- Training Programme Director: Each core scheme and higher training scheme has a TPD. Their role is to ensure that trainees are able to fulfil their training needs. They will be able to advise on a range of training issues and would be the next port of call if you felt that your concerns had not been addressed through you educational supervisor and/or college tutor.
- Director of Postgraduate Medical Education: There are currently 2 directors in our region. The Director of PGME oversees all postgraduate medical education in psychiatry including that of F2 doctors and will be aware of any issues around training including study leave, MRCPsych, psychotherapy etc. If trainees feel that their concerns have not been addressed by the TPD they may wish to contact the director of PGME for guidance on how to proceed.
- Training Committees: Each rotation should have a Training Committee. Concerns can be brought to this forum as it is an easy way to gain advice from peers who may have been in a similar situation. Widespread issues can be minuted and taken up collectively with the appropriate person. Most committees will have reps that deal with specific aspects of work/training.
- BMA rep: There should be a BMA rep attached to each employer that you have on your scheme. You can find out who this is through the postgraduate office and/or HR. A BMA rep will be able to advise you on any contractual issues such as pay, banding, hours, expenses, locuming etc. They are quite often happy to give advice even if you are not a BMA member. Where there is a collective problem – e.g. a non-compliant rota, a BMA rep should take this issue forward on behalf of all the trainees employed by the trust.
- Core and Sub Specialty Higher Trainee Representatives: Each Core Scheme and Sub Specialty has a Trainee Representative. They are happy to be contacted with any concerns and will refer these to the School Management Committee Trainee Representative if required.
- School Management Committee Trainee Representatives: There are currently Core and Higher School Management Committee Representatives who cover the three Health Education England working across Yorkshire and the Humber areas. They are able to take issues that have not been resolved locally to the School Management Committee Meetings. They are often well informed about the latest developments in Training and will be happy to answer any questions and support you.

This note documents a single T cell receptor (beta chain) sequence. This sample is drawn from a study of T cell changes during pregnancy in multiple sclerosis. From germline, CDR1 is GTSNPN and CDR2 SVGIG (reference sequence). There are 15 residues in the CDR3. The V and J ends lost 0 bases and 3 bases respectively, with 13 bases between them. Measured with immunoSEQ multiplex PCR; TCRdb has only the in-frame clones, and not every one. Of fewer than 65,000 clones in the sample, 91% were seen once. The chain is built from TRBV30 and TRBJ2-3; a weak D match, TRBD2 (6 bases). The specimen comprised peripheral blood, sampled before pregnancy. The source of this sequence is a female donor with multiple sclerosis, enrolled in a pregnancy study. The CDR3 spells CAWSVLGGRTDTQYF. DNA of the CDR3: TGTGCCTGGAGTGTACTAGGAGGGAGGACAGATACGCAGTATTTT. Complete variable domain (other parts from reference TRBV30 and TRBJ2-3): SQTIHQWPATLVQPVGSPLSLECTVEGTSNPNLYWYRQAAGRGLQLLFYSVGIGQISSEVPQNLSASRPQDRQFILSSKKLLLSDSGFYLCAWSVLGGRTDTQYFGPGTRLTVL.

- Head of School: Dr Darran Bloye is the Head of School and will be happy to hear from you via email if you feel that your concerns have not been resolved.
- Psychiatric Trainee Committee Representatives: This is a trainee who has been elected to represent their region to the Royal College of Psychiatrists. If you have issues that are to do with College guidance or policy (e.g. timing of exams, exam entry criteria) then you can ask the PTC rep to bring these up at the next meeting. As the regions are defined differently your PTC rep many not be on your rotation.
View the current PTC Representatives.
Psychiatry trainees are not immune from needing support themselves sometimes.
- All trusts will have a counselling service often as part of their occupational health department. You can usually get a short course of counselling free of charge, which may be extended further if needed.
- Psychiatrists' Support Service is a free confidential support service for trainee members and members of the Royal College of Psychiatrists, addressing a wide range of issues from exam stress to bullying and harassment. View further information.
- View information on the Health Education England working across Yorkshire and the Humber Trainee Support.
- The HEYH policies section has a number of policies addressing common issues.
- Information on your contractual rights can be found in the National Health Service Hospital Medical and Dental Staff and Doctors in Public Health Medicine and the Community Health Service (England and Wales). Terms and Conditions of Service.
- Information on training standards can be found in the Gold Guide. The Gold Guide applicable to a trainee is the one which is dated the year that they started training in a given specialty.